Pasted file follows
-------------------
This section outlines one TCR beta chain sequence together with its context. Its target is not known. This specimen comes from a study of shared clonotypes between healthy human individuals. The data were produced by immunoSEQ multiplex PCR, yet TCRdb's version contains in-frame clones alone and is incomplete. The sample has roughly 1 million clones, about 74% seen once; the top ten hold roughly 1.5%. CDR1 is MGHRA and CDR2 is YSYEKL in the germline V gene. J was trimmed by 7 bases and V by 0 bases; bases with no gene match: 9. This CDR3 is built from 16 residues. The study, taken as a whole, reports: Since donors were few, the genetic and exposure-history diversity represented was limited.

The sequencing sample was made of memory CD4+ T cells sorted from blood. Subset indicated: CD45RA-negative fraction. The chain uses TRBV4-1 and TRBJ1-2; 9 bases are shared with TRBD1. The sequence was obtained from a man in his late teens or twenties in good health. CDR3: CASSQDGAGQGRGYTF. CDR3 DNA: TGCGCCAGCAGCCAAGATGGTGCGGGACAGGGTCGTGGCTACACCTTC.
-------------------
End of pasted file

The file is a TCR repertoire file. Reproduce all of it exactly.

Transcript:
This section outlines one TCR beta chain sequence together with its context. Its target is not known. This specimen comes from a study of shared clonotypes between healthy human individuals. The data were produced by immunoSEQ multiplex PCR, yet TCRdb's version contains in-frame clones alone and is incomplete. The sample has roughly 1 million clones, about 74% seen once; the top ten hold roughly 1.5%. CDR1 is MGHRA and CDR2 is YSYEKL in the germline V gene. J was trimmed by 7 bases and V by 0 bases; bases with no gene match: 9. This CDR3 is built from 16 residues. The study, taken as a whole, reports: Since donors were few, the genetic and exposure-history diversity represented was limited.

The sequencing sample was made of memory CD4+ T cells sorted from blood. Subset indicated: CD45RA-negative fraction. The chain uses TRBV4-1 and TRBJ1-2; 9 bases are shared with TRBD1. The sequence was obtained from a man in his late teens or twenties in good health. CDR3: CASSQDGAGQGRGYTF. CDR3 DNA: TGCGCCAGCAGCCAAGATGGTGCGGGACAGGGTCGTGGCTACACCTTC.